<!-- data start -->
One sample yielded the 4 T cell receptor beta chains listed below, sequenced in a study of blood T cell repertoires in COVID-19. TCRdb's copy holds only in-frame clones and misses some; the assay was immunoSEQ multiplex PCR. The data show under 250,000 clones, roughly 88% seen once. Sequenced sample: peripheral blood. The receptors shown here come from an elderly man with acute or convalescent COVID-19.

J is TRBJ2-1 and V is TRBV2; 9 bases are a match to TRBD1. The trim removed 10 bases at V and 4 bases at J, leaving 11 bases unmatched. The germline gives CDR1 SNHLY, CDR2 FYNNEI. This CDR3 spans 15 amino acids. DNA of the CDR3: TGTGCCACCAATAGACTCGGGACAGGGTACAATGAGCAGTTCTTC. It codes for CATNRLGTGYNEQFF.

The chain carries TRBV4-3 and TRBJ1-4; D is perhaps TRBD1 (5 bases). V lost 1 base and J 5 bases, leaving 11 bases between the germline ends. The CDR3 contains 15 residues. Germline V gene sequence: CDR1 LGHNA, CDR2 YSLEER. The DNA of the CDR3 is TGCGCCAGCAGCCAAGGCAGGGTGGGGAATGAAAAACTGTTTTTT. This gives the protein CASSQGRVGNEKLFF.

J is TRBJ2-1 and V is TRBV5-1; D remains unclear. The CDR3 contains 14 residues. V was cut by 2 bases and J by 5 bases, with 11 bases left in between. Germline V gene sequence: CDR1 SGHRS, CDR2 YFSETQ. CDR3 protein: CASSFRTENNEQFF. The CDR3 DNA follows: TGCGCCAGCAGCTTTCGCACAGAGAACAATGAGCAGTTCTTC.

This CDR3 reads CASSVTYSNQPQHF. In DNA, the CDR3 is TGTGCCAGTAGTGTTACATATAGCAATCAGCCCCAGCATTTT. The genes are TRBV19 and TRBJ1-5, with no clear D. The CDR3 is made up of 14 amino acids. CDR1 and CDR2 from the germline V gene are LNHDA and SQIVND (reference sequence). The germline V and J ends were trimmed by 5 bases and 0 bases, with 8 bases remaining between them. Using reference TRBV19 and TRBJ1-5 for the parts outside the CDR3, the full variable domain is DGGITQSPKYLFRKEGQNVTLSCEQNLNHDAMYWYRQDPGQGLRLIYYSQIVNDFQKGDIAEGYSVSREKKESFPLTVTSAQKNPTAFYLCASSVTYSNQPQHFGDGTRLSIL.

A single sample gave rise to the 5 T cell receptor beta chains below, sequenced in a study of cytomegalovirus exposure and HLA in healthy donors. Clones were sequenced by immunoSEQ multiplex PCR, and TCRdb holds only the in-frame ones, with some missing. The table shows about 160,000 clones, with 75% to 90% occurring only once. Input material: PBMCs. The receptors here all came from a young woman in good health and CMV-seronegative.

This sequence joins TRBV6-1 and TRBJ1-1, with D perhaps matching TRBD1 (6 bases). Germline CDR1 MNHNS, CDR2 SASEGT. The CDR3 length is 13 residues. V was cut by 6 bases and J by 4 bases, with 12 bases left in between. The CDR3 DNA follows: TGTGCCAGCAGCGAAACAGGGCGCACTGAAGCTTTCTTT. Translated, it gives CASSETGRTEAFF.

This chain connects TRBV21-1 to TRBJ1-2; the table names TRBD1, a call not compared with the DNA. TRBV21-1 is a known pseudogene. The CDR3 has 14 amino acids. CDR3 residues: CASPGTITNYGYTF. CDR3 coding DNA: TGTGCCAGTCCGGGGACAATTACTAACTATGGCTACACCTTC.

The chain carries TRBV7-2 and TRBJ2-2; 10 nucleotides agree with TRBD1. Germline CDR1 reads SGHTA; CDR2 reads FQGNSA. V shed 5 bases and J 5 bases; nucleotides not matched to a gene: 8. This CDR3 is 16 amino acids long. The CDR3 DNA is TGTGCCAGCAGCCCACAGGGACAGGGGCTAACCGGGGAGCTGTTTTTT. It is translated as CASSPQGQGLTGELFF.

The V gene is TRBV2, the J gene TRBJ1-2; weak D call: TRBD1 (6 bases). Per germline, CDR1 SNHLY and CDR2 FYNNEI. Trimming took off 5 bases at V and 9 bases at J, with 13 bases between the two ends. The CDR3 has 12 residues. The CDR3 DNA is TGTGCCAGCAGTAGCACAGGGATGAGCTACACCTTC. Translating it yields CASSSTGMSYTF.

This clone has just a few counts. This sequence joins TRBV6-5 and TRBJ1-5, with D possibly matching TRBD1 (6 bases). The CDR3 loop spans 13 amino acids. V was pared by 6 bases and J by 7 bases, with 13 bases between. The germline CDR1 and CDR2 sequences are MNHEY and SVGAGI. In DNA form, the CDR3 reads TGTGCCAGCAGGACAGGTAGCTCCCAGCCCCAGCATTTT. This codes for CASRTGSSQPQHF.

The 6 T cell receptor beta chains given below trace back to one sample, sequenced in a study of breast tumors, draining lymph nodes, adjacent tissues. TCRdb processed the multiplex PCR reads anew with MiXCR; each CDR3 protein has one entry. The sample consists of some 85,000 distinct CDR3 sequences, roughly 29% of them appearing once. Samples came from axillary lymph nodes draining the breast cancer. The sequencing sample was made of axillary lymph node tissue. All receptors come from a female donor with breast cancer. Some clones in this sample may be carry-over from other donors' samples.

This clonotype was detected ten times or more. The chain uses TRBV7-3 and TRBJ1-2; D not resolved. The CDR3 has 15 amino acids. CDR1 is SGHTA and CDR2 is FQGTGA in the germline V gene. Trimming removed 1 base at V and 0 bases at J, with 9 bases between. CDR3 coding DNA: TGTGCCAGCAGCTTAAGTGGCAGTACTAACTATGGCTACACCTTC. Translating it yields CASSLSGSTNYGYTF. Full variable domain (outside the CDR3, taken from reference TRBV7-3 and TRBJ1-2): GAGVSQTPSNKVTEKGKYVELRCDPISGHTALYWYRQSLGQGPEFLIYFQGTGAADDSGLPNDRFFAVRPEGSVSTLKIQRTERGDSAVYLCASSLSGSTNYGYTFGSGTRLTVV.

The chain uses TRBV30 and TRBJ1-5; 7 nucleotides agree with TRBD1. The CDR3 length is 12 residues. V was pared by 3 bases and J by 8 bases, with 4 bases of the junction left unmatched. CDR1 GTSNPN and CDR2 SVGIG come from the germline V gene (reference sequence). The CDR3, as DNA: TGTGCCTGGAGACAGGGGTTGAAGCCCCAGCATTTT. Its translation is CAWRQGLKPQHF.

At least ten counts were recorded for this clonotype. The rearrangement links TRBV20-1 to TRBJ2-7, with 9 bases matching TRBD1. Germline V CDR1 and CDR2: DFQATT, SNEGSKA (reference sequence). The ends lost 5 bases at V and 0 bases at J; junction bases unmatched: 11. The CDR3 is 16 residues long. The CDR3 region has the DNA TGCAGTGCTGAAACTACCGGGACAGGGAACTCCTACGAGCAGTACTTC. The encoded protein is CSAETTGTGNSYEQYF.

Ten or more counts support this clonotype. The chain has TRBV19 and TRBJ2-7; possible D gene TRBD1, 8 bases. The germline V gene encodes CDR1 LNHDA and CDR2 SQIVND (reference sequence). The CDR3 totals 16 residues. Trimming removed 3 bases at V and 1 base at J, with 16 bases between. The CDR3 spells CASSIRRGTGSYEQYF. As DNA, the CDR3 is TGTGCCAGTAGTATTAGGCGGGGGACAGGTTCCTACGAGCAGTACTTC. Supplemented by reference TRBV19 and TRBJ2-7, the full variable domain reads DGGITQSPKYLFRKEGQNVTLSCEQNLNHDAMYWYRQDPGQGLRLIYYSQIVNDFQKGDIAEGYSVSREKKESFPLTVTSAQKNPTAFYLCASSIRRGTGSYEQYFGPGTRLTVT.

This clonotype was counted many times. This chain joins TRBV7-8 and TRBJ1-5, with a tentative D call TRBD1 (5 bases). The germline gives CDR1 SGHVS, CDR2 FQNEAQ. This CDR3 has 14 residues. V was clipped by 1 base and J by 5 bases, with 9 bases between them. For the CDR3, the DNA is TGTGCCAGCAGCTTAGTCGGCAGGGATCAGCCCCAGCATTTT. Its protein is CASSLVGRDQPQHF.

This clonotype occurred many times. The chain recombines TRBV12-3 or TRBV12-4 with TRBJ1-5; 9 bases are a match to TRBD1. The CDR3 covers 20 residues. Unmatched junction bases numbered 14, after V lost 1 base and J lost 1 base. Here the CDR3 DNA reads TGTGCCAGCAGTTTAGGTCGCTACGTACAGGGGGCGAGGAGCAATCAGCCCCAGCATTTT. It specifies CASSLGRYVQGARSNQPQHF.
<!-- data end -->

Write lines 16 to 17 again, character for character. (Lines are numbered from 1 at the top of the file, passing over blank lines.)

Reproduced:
Ten or more counts support this clonotype. The chain has TRBV19 and TRBJ2-7; possible D gene TRBD1, 8 bases. The germline V gene encodes CDR1 LNHDA and CDR2 SQIVND (reference sequence). The CDR3 totals 16 residues. Trimming removed 3 bases at V and 1 base at J, with 16 bases between. The CDR3 spells CASSIRRGTGSYEQYF. As DNA, the CDR3 is TGTGCCAGTAGTATTAGGCGGGGGACAGGTTCCTACGAGCAGTACTTC. Supplemented by reference TRBV19 and TRBJ2-7, the full variable domain reads DGGITQSPKYLFRKEGQNVTLSCEQNLNHDAMYWYRQDPGQGLRLIYYSQIVNDFQKGDIAEGYSVSREKKESFPLTVTSAQKNPTAFYLCASSIRRGTGSYEQYFGPGTRLTVT.

This clonotype was counted many times. This chain joins TRBV7-8 and TRBJ1-5, with a tentative D call TRBD1 (5 bases). The germline gives CDR1 SGHVS, CDR2 FQNEAQ. This CDR3 has 14 residues. V was clipped by 1 base and J by 5 bases, with 9 bases between them. For the CDR3, the DNA is TGTGCCAGCAGCTTAGTCGGCAGGGATCAGCCCCAGCATTTT. Its protein is CASSLVGRDQPQHF.